“I am proud that AFD Group is contributing, alongside five prominent public development banks (PDBs), to the strengthening of the Clean Oceans initiative, which has committed to doubling its financing to reach €4bn by 2025,” said AFD Chief Executive officer Rémy Rioux. “This commitment, which was announced at the One Ocean Summit in Brest, demonstrates that PDBs work closely with coastal and river stakeholders to reduce plastic pollution in the oceans resulting largely from land-based activities.”
Italy embeds environmental protection in constitution
Italy has become the latest government to strengthen its legislative framework to better protect the environment, with the passage of a new constitutional law that places a formal requirement on the state to safeguard the environment, biodiversity, and ecosystems and act “in the interest of future generations”.
The new law also sets out a requirement to ensure any private economic initiative does not damage health or the environment.
Ecological Transition Minister Roberto Cingolani hailed the change “an essential step” in the country’s efforts to ramp up green investment and deliver on its climate goals. “I think this is a momentous day,” Cingolani said in a statement.
The move was also broadly welcomed by green groups, but at the same time they argued that the law would need to be properly enforced and used to inform policy decisions. Reuters noted that the Italian government has a mixed record of adhering to constitutional laws, highlighting how in 2012 Italy made the need to balance the state budget part of the constitution, but since then it has never achieved a balanced budget.
Reports: New York pension fund to divest from shale projects
New York’s state pension fund is set to sell $238m of stock and debt it holds across 21 shale oil and gas companies, including Chesapeake Energy Corp, Hess Corp, and Pioneer Natural Resources, after concluding they have not demonstrated they are ready to support the shift to a low-emissions economy.
Reuters reported the move this week after reviewing material from New York Comptroller Thomas DiNapoli. However, the analysis showed the influential fund will retain holdings in another 21 shale companies including ConocoPhillips, CNX Resources Corp, and EQT Corp.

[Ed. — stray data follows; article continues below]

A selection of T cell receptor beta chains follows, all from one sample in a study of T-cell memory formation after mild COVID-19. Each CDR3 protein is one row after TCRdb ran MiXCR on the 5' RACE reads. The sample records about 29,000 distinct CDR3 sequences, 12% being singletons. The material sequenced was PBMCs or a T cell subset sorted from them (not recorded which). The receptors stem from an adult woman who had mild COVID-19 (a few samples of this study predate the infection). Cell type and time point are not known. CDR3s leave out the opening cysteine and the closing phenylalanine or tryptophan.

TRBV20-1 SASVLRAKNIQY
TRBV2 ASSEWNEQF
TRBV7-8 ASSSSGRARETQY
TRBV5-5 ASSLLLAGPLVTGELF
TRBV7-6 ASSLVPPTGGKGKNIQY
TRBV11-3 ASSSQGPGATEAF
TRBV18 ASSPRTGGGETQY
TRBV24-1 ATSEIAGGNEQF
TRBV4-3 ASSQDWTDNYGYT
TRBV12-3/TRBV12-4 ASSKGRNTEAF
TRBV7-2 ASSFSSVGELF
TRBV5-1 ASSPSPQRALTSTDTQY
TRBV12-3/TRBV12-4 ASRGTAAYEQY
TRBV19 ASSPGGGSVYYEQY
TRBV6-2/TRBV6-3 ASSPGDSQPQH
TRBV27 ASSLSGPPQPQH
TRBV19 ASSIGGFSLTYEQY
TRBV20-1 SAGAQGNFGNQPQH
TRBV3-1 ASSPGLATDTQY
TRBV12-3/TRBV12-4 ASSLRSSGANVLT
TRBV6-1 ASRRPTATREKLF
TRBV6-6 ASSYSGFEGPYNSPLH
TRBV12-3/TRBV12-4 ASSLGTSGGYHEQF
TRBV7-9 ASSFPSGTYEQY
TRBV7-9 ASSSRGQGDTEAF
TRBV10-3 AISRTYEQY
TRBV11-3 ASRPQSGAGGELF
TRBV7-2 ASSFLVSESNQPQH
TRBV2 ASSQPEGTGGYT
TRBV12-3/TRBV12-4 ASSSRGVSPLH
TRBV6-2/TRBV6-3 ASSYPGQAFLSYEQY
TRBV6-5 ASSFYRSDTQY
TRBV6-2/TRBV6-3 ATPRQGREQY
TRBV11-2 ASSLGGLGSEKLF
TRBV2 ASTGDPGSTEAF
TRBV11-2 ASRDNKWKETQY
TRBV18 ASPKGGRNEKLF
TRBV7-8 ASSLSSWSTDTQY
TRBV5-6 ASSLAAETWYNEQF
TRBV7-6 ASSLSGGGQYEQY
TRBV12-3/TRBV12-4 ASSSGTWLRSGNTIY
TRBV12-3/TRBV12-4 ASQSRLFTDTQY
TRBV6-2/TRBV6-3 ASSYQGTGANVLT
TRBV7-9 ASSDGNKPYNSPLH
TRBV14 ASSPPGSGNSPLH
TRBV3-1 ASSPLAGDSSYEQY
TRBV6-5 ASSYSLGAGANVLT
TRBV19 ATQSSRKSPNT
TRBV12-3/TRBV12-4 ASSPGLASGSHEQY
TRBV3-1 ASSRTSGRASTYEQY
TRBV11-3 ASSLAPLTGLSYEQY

Poll: Public frustration with climate inaction builds
A new POLITICO Morning Consult Global Sustainability Poll has revealed mounting frustration from citizens who believe governments and businesses are failing to do enough to tackle the escalating global climate crisis.
The survey of consumers in 13 countries on five continents found a majority believe companies should share more of the costs of combating climate change, including through paying higher taxes. It also found that majorities in all the countries polled said they are “very concerned” or “somewhat concerned”.
“While left-leaning voters are overall most likely to express concern about the climate, the ideological divide is small in most of the countries surveyed,” POLITICO reported. “The ideological gap is narrowest in the countries where citizens are most concerned about climate change: Brazil, South Africa and Mexico.”
Irish government announces ambitious Home Energy Upgrade Scheme
The Irish government is to offer generous grants to households that undertake deep retrofits tro improve the energy efficiency of their homes.
Minister for the Environment Eamon Ryan unveiled the new Home Energy Upgrade Scheme this week, which will cover between 45 and 51 per cent of the cost of deep retrofits that improve a home’s energy efficiency rating to a high B2 rating.
The Irish Times quoted senior sources in government as saying the programme would see the government contribute €26,000 of the €53,000 cost of deep-retrofitting works on an average hollow block semi-detached home with an E2 rating. Bringing the rating from E to B would reduce the heating bills by as much as two-thirds, leading to substantial savings each year, the paper said.
The funding is to be backed by a network of ‘one-stop shops’ to help households appy for grants, access to finance, and commission approved construction work.